Sometimes God might feel far away, but God is not a God who is transcendent in such a way that He won’t come near us. Rather, because of His divine immanence, He is simultaneously present to us. He was immanently present in a special way to the Israelites in the wilderness and to His people in the desert tabernacle. Now, on our Catholic altars and on our tongues, He is immanently present to us again. As in the Old Testament period and now in the more profound way of the Eucharist, God comes to be with His people and to guide us on the path to Heaven.”
(Catechetical note: Roman Catholicism does not restrict Divine Immanence to solely the Eucharist, although this is the most visible & celebrated manifestation. The Catholic understanding of Divine Immance includes His Presence always available, universally, immediately to us.)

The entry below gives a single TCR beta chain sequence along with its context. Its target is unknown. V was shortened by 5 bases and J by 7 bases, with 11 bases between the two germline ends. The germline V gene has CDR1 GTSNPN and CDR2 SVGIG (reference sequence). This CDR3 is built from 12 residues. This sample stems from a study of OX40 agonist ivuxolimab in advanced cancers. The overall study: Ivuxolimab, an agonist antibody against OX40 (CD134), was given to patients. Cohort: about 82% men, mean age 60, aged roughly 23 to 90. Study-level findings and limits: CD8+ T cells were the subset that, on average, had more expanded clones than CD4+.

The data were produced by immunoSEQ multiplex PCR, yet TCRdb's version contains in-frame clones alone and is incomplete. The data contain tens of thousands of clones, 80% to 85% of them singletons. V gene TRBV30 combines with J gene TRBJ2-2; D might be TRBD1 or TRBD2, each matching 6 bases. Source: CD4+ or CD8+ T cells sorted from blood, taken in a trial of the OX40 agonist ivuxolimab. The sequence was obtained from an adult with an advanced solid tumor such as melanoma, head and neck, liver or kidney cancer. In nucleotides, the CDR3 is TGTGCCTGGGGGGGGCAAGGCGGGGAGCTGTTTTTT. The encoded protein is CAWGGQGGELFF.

Summa Catechetica, "Neque enim quaero intelligere ut credam, sed credo ut intelligam." – St Anselm, "Let your religion be less of a theory, and more of a love affair." -G.K. Chesterton, "And above all, be on your guard not to want to get anything done by force, because God has given free will to everyone and wants to force no one, but only proposes, invites and counsels." –St. Angela Merici, "I want a laity, not arrogant, not rash in speech, not disputatious, but men and women who know their religion, who enter into it, who know just where they stand, who know what they hold and what they do not, and who know their creed so well that they can give an account of it."- Bl John Henry Newman, Cong. Orat., "We cannot always have access to a spiritual Father for counsel in our actions and in our doubts, but reading will abundantly supply his place by giving us directions to escape the illusions of the devil and of our own self-love, and at the same time to submit to the divine will.” —St. Alphonsus Ligouri, "The harm that comes to souls from the lack of reading holy books makes me shudder . . . What power spiritual reading has to lead to a change of course, and to make even worldly people enter into the way of perfection." –St. Padre Pio, "Screens may grab our attention, but books change our lives!" – Word on Fire, "Reading has made many saints!" -St Josemaría Escrivá, "Do you pray? You speak to the Bridegroom. Do you read? He speaks to you." —St. Jerome, from his Letter 22 to Eustochium, "Encounter, not confrontation; attraction, not promotion; dialogue, not debate." -cf Pope Francis, "God here speaks to souls through…good books“ – St Teresa of Avila, Interior Castle, "You will not see anyone who is really striving after his advancement who is not given to spiritual reading. And as to him who neglects it, the fact will soon be observed by his progress.” -St Athanasius, "To convert someone, go and take them by the hand and guide them." -St Thomas Aquinas, OP. 1 saint ruins ALL the cynicism in Hell & on Earth. “When we pray we talk to God; when we read God talks to us…All spiritual growth comes from reading and reflection.” -St Isidore of Seville, “Also in some meditations today I earnestly asked our Lord to watch over my compositions that they might do me no harm through the enmity or imprudence of any man or my own; that He would have them as His own and employ or not employ them as He should see fit. And this I believe is heard.” -GM Hopkins, SJ, "Only God knows the good that can come about by reading one good Catholic book." — St. John Bosco, "Why don't you try explaining it to them?" – cf St Peter Canisius, SJ, Doctor of the Church, Doctor of the Catechism, "Already I was coming to appreciate that often apologetics consists of offering theological eye glasses of varying prescriptions to an inquirer. Only one prescription will give him clear sight; all the others will give him at best indistinct sight. What you want him to see—some particular truth of the Faith—will remain fuzzy to him until you come across theological eye glasses that precisely compensate for his particular defect of vision." -Karl Keating, "The more perfectly we know God, the more perfectly we love Him." -St Thomas Aquinas, OP, ST, I-II,67,6 ad 3, “But always when I was without a book, my soul would at once become disturbed, and my thoughts wandered." —St. Teresa of Avila, "Let those who think I have said too little and those who think I have said too much, forgive me; and let those who think I have said just enough thank God with me." –St. Augustine, "Without good books and spiritual reading, it will be morally impossible to save our souls." —St. Alphonsus Liguori "Never read books you aren't sure about. . . even supposing that these bad books are very well written from a literary point of view. Let me ask you this: Would you drink something you knew was poisoned just because it was offered to you in a golden cup?" -St. John Bosco " To teach in order to lead others to faith is the task of every preacher and of each believer." —St. Thomas Aquinas, OP. "Prayer purifies us, reading instructs us. Both are good when both are possible. Otherwise, prayer is better than reading." –St. Isidore of Seville “The aid of spiritual books is for you a necessity.… You, who are in the midst of battle, must protect yourself with the buckler of holy thoughts drawn from good books.” -St. John Chrysostom